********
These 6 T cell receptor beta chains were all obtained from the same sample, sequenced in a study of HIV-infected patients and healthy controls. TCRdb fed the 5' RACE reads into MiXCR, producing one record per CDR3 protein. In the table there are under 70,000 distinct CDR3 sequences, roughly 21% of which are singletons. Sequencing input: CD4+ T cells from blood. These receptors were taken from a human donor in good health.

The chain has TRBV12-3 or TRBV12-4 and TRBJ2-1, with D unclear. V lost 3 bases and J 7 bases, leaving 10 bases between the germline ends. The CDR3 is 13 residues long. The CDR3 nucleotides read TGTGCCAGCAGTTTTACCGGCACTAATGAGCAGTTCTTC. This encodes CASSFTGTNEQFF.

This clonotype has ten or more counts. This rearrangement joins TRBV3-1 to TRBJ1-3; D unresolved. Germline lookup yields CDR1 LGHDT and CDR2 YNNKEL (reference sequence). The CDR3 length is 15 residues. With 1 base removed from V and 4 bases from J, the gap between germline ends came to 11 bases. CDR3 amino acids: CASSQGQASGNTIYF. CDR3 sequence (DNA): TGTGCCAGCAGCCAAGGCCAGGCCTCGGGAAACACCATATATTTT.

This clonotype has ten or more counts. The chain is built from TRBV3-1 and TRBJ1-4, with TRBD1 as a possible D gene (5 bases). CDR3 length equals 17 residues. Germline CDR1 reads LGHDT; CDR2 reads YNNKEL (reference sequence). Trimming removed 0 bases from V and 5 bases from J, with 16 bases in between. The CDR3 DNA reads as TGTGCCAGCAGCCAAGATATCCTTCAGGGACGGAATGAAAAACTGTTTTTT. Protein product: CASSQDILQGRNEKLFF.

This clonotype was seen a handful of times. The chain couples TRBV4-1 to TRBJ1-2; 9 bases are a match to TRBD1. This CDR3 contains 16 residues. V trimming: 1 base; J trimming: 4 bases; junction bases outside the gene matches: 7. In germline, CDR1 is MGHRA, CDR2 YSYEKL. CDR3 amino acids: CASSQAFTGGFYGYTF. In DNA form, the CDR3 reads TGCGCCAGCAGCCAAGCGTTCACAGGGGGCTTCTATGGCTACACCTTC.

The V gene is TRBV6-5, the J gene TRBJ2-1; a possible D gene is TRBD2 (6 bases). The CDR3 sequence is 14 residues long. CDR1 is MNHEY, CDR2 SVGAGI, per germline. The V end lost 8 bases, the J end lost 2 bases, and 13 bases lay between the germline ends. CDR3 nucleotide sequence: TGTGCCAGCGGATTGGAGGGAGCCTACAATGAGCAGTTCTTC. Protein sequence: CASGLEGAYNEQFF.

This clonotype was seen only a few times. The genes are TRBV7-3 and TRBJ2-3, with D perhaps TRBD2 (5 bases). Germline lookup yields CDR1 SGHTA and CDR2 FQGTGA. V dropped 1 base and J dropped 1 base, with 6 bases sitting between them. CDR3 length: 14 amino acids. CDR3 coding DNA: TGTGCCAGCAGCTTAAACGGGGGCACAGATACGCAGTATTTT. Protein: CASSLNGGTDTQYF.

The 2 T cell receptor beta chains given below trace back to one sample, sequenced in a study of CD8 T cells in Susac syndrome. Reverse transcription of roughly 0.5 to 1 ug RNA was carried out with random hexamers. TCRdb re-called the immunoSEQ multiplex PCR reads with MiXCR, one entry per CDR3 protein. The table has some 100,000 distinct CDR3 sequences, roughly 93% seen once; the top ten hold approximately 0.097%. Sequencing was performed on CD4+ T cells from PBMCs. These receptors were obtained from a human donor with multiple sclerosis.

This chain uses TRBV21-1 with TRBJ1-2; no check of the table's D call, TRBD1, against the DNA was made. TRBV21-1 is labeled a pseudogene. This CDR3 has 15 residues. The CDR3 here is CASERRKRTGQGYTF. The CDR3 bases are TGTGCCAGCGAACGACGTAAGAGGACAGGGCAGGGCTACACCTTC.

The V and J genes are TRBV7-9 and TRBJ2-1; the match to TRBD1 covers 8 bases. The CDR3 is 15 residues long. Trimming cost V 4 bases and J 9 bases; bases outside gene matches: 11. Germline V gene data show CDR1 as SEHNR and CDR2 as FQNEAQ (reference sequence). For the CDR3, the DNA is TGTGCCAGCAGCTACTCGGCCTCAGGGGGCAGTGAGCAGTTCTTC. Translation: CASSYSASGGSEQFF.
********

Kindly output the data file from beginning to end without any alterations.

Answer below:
These 6 T cell receptor beta chains were all obtained from the same sample, sequenced in a study of HIV-infected patients and healthy controls. TCRdb fed the 5' RACE reads into MiXCR, producing one record per CDR3 protein. In the table there are under 70,000 distinct CDR3 sequences, roughly 21% of which are singletons. Sequencing input: CD4+ T cells from blood. These receptors were taken from a human donor in good health.

The chain has TRBV12-3 or TRBV12-4 and TRBJ2-1, with D unclear. V lost 3 bases and J 7 bases, leaving 10 bases between the germline ends. The CDR3 is 13 residues long. The CDR3 nucleotides read TGTGCCAGCAGTTTTACCGGCACTAATGAGCAGTTCTTC. This encodes CASSFTGTNEQFF.

This clonotype has ten or more counts. This rearrangement joins TRBV3-1 to TRBJ1-3; D unresolved. Germline lookup yields CDR1 LGHDT and CDR2 YNNKEL (reference sequence). The CDR3 length is 15 residues. With 1 base removed from V and 4 bases from J, the gap between germline ends came to 11 bases. CDR3 amino acids: CASSQGQASGNTIYF. CDR3 sequence (DNA): TGTGCCAGCAGCCAAGGCCAGGCCTCGGGAAACACCATATATTTT.

This clonotype has ten or more counts. The chain is built from TRBV3-1 and TRBJ1-4, with TRBD1 as a possible D gene (5 bases). CDR3 length equals 17 residues. Germline CDR1 reads LGHDT; CDR2 reads YNNKEL (reference sequence). Trimming removed 0 bases from V and 5 bases from J, with 16 bases in between. The CDR3 DNA reads as TGTGCCAGCAGCCAAGATATCCTTCAGGGACGGAATGAAAAACTGTTTTTT. Protein product: CASSQDILQGRNEKLFF.

This clonotype was seen a handful of times. The chain couples TRBV4-1 to TRBJ1-2; 9 bases are a match to TRBD1. This CDR3 contains 16 residues. V trimming: 1 base; J trimming: 4 bases; junction bases outside the gene matches: 7. In germline, CDR1 is MGHRA, CDR2 YSYEKL. CDR3 amino acids: CASSQAFTGGFYGYTF. In DNA form, the CDR3 reads TGCGCCAGCAGCCAAGCGTTCACAGGGGGCTTCTATGGCTACACCTTC.

The V gene is TRBV6-5, the J gene TRBJ2-1; a possible D gene is TRBD2 (6 bases). The CDR3 sequence is 14 residues long. CDR1 is MNHEY, CDR2 SVGAGI, per germline. The V end lost 8 bases, the J end lost 2 bases, and 13 bases lay between the germline ends. CDR3 nucleotide sequence: TGTGCCAGCGGATTGGAGGGAGCCTACAATGAGCAGTTCTTC. Protein sequence: CASGLEGAYNEQFF.

This clonotype was seen only a few times. The genes are TRBV7-3 and TRBJ2-3, with D perhaps TRBD2 (5 bases). Germline lookup yields CDR1 SGHTA and CDR2 FQGTGA. V dropped 1 base and J dropped 1 base, with 6 bases sitting between them. CDR3 length: 14 amino acids. CDR3 coding DNA: TGTGCCAGCAGCTTAAACGGGGGCACAGATACGCAGTATTTT. Protein: CASSLNGGTDTQYF.

The 2 T cell receptor beta chains given below trace back to one sample, sequenced in a study of CD8 T cells in Susac syndrome. Reverse transcription of roughly 0.5 to 1 ug RNA was carried out with random hexamers. TCRdb re-called the immunoSEQ multiplex PCR reads with MiXCR, one entry per CDR3 protein. The table has some 100,000 distinct CDR3 sequences, roughly 93% seen once; the top ten hold approximately 0.097%. Sequencing was performed on CD4+ T cells from PBMCs. These receptors were obtained from a human donor with multiple sclerosis.

This chain uses TRBV21-1 with TRBJ1-2; no check of the table's D call, TRBD1, against the DNA was made. TRBV21-1 is labeled a pseudogene. This CDR3 has 15 residues. The CDR3 here is CASERRKRTGQGYTF. The CDR3 bases are TGTGCCAGCGAACGACGTAAGAGGACAGGGCAGGGCTACACCTTC.

The V and J genes are TRBV7-9 and TRBJ2-1; the match to TRBD1 covers 8 bases. The CDR3 is 15 residues long. Trimming cost V 4 bases and J 9 bases; bases outside gene matches: 11. Germline V gene data show CDR1 as SEHNR and CDR2 as FQNEAQ (reference sequence). For the CDR3, the DNA is TGTGCCAGCAGCTACTCGGCCTCAGGGGGCAGTGAGCAGTTCTTC. Translation: CASSYSASGGSEQFF.